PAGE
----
On this episode of #Growth, host Matt Bilotti sits down with Greg Skloot, President & COO of Crystal, to discuss a whole new level of personalization. We all know we’re targeted online based on past browsing history and offers are often personalized with our name and sometimes location. But are we on the cusp of a whole new level of personalization? One that takes into account personality type and how we might want to be interacted with? Greg and Matt discuss the future of personalization on this episode. Be sure to tune in.
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Matt Bilotti: Hello and welcome to another episode of #Growth. I’m your host, Matt Bilotti, and today I am super excited to dive deep into the topic of personalization. And today, to talk through that, I have a guest that’s an expert in this space and also a good friend of mine, Greg Skloot who is the president of a company called Crystal. Greg, thanks for joining us today.
Greg Skloot: Matt, absolutely. Thank you so much for having me. And as I promised I will try to avoid any embarrassing stories about you from college.
Matt: That sounds perfect. Outside of us hanging out in college, you want to give a quick rundown of your background for the folks listening?
Greg: I would be happy to. So as Matt mentioned, I’m the president of a tech company called Crystal. We’re an app that can tell you anyone’s personality based on analyzing text online. So we think a lot about personality. And prior to that, I’ve done a bunch of cool entrepreneurial growth type of ventures. Most recently I was the VP of growth at a tech company called Netpulse out of San Francisco that was just acquired last year. So excited to be here and talk about growth and personalization.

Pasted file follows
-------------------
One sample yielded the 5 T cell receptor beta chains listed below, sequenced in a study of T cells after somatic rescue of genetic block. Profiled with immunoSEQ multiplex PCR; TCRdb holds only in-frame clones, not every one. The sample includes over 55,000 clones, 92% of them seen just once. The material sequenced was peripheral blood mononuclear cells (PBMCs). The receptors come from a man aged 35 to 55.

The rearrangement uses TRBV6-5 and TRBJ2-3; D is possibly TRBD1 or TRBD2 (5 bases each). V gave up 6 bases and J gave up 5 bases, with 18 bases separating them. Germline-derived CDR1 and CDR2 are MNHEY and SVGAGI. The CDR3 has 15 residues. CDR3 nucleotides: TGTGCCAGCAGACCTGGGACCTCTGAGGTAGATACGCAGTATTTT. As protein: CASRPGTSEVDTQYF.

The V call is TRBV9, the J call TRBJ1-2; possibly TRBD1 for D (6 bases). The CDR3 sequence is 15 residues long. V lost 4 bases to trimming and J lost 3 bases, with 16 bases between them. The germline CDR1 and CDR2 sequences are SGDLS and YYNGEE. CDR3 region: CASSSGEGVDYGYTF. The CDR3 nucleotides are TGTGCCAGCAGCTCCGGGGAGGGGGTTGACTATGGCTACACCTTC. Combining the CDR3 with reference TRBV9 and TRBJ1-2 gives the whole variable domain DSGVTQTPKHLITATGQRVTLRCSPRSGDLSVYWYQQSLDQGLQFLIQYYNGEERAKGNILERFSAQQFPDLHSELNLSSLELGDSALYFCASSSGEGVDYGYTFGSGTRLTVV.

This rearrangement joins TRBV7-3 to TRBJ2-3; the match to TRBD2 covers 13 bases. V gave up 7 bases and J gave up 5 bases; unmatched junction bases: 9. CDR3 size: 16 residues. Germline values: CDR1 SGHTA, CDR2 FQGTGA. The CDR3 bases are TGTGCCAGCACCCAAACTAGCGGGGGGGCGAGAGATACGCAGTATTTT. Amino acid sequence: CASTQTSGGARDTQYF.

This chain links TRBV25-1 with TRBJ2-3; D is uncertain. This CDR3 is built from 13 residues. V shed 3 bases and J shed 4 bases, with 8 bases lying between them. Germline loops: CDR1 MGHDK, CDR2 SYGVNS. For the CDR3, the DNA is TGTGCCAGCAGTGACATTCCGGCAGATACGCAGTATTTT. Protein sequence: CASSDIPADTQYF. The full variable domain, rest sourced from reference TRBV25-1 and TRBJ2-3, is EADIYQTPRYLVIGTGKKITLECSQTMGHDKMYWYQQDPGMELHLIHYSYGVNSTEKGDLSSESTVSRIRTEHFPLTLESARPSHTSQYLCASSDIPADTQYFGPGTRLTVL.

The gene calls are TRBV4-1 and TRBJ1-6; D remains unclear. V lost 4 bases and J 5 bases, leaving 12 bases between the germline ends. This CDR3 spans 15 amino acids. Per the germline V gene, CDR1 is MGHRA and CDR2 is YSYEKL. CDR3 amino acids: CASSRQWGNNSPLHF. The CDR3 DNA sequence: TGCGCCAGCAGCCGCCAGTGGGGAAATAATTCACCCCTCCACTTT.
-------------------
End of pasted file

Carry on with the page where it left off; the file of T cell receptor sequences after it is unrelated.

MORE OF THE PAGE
Matt: Absolutely. And let’s go ahead and dive right in. So one of the things that we were talking about before we jumped on here was that most of the personalization that happens today is very much based on role. And I’m sure when a lot of listeners hear topic of personalization, you know they’re thinking, “Of course I personalized,” right? Like, “I have to personalize my emails, they have people’s names, they have their job titles, it has the types of info that they want.” But it really seems like we’re on the cusp of this new level of personalization. Do you want to tell us about what you see that being and what we’re ready beginning to move towards?
Greg: Absolutely. So a good way I like to think about it is historically we’ve focused on the what. So when I think about the what in personalization, it’s I have a database of contacts that I’m going to be running growth experiment on, maybe I’m sending them some emails. It’s at this point, industry standard, I’d call it table stakes that of course I’m customizing based on variables I have in their contact record. But in addition, I’m probably writing a couple of different versions of that email based on persona or job title. I’m going to test that separate types of content to those different people and they’re going to be getting a what. So what I’m talking about is going to be highly personalized and relevant to their role within the organization.